Don't Look Now (Nicolas Roeg, Italy/UK, 1973)

This is the place to talk about films from around the world.

Don't Look Now (Nicolas Roeg, Italy/UK, 1973)

Postby MikLosk » Tue Sep 05, 2006 7:48 am

This based on Daphne Du Maurier's story famous metaphysical thriller postulates charming hypothesis that in this world nothing is accidental, and there exists inconceivable for mere mortal's mind "pattern" of every human life. Without any attempts of interpretation Roeg uses only cinematic images and means to show viewer (all-seeing but unable to meddle observer) one of those patterns. This is a puzzle that can be assembled but its real meaning is incomprehensible for us. Despite cold severity of the plot the film is not pessimistic: it tells us that our beloved people are mortal but if the pattern of every life exists and if surrounding symbols aren't phantom then nothing disappears forever and nothing passes away tracklessly.

It's worth to mention that apart from its metaphysical secrets film suggests for viewers and more simple and traditional pleasures: e.g. marvellous athmosphere of winter everyday Venice without tourists. Laconicism of the plot turned out to be an interesting effect: it seems to viewer as if the whole empty city existed especially for married couple and everything in it was related with their tragedy and their attempts of the return to the life. Local athmosphere rarely in cinema becomes such essential part of the story: Roeg's Venice is a part of that inconceivable weird world.9/10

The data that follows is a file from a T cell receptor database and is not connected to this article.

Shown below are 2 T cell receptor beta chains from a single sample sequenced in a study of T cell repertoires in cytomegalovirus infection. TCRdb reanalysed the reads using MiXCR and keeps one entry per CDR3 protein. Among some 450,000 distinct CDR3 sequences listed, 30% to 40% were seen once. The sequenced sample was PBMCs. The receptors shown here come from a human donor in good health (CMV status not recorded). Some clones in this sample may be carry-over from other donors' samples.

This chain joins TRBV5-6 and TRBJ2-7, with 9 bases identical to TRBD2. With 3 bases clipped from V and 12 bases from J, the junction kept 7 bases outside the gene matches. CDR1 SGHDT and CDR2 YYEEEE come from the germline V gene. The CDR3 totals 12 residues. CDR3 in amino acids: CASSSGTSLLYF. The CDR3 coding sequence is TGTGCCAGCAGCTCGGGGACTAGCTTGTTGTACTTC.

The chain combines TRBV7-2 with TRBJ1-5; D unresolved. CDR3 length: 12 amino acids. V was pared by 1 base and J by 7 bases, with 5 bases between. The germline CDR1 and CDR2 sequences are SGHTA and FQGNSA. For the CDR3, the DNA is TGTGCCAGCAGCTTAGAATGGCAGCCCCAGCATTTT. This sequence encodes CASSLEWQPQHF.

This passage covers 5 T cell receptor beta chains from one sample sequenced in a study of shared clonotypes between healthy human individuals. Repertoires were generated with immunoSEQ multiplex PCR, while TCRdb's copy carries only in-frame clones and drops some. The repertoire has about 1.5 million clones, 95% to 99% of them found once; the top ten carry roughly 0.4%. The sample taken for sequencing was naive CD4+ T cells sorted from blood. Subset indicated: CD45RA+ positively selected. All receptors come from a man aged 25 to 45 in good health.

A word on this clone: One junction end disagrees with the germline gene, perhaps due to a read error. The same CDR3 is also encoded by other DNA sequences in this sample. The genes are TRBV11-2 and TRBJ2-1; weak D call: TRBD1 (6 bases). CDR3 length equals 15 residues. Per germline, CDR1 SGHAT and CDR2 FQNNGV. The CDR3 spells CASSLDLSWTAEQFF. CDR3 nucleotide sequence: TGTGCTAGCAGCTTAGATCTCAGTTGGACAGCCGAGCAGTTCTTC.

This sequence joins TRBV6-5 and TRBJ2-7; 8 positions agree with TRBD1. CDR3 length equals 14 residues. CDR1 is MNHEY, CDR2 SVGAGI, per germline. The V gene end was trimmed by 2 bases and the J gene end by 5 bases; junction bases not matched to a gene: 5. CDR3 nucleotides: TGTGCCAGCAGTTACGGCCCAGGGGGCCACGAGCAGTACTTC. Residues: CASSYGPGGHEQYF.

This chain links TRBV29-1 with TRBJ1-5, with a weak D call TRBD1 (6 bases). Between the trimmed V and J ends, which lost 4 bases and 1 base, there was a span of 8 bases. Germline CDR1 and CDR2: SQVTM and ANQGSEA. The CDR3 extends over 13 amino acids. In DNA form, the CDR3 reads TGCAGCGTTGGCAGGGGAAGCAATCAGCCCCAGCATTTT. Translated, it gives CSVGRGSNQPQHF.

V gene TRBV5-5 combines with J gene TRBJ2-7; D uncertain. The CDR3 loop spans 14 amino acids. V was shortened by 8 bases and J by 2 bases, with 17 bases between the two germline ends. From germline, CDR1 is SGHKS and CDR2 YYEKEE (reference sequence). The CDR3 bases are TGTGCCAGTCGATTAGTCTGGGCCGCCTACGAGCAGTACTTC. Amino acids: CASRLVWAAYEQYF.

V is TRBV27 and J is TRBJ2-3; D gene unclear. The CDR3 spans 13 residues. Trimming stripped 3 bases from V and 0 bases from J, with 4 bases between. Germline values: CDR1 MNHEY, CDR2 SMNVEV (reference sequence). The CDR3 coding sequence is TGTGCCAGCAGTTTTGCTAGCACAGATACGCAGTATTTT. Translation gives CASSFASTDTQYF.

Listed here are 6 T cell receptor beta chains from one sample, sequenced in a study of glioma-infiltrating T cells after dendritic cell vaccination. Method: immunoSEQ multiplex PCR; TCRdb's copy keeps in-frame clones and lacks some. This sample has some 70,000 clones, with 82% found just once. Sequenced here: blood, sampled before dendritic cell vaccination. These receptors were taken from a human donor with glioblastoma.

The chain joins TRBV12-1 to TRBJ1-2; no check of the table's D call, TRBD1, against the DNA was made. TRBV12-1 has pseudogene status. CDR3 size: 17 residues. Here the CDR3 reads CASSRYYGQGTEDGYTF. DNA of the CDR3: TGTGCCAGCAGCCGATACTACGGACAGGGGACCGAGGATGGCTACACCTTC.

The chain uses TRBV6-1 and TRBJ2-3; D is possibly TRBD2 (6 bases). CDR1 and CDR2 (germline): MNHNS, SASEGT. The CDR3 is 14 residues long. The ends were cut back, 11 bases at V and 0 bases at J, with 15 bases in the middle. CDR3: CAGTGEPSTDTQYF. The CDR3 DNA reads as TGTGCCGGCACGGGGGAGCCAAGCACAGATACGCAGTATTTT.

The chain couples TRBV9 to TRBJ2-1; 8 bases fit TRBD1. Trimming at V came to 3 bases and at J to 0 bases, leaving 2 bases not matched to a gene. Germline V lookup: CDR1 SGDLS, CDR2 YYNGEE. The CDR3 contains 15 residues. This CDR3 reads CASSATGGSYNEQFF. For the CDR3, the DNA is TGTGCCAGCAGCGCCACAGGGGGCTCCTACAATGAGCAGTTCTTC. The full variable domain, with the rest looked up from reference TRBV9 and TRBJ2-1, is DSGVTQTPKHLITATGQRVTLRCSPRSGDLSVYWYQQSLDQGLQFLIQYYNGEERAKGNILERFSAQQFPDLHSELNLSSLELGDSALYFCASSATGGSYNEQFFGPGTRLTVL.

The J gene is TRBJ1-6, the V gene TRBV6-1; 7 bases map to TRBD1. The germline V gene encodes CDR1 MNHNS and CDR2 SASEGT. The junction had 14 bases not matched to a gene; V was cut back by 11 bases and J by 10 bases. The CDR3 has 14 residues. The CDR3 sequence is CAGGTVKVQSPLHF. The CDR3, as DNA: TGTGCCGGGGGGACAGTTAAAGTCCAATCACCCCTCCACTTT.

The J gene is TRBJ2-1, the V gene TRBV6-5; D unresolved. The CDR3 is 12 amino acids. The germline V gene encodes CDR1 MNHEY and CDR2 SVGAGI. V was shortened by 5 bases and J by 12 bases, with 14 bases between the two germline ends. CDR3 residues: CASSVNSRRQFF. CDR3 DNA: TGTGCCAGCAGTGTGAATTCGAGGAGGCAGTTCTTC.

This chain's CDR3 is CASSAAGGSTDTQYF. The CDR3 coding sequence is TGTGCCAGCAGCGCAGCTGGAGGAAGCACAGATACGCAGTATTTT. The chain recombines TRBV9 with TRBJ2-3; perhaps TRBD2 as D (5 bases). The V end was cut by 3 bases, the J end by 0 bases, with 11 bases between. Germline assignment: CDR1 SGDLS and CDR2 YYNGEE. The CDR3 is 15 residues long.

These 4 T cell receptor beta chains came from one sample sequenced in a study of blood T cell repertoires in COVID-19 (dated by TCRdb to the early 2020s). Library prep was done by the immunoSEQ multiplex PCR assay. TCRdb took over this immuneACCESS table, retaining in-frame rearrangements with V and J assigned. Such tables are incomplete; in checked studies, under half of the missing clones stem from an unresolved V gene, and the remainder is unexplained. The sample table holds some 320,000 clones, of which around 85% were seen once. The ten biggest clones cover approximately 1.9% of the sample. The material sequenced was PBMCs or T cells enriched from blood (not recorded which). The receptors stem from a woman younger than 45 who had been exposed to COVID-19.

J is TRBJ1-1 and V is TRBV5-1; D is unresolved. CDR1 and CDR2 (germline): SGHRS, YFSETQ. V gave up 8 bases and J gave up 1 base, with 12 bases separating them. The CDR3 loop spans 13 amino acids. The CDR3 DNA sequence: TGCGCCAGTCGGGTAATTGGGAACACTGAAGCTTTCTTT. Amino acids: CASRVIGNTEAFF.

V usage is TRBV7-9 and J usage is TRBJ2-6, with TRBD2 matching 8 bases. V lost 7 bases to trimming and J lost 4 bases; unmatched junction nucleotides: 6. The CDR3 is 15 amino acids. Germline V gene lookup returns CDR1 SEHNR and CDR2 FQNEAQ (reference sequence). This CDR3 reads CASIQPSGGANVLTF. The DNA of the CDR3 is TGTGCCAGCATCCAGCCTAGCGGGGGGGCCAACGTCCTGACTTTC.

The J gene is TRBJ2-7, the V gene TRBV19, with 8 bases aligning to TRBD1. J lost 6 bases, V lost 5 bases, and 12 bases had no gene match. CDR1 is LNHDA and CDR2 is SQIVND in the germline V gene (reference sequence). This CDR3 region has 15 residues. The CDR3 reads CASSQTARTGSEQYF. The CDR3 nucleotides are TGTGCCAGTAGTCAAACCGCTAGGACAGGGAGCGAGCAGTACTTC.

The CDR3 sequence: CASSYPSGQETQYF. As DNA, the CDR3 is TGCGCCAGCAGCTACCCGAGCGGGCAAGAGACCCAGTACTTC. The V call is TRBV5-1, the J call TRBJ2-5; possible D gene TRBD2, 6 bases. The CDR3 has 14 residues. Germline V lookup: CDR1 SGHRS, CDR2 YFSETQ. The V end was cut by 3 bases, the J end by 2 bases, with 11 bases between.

Re: Don't Look Now (Nicolas Roeg, Italy/UK, 1973)

Postby A » Sat Sep 16, 2006 11:07 pm

I thought an interesting interpretation of the film would also be to see it as a depiction of the process of emancipation by Sutherland's wife. At the end she's smiling, because she has come to be freer. Her husband couldn't deal with the "supernatural", couldn't accept some facts of life, so in the end she was the stronger person, because she could.
Anyway, I really like the film. Last time I saw it, I rated it a high 7/10.

Return to Film Talk

Who is online

Users browsing this forum: No registered users and 7 guests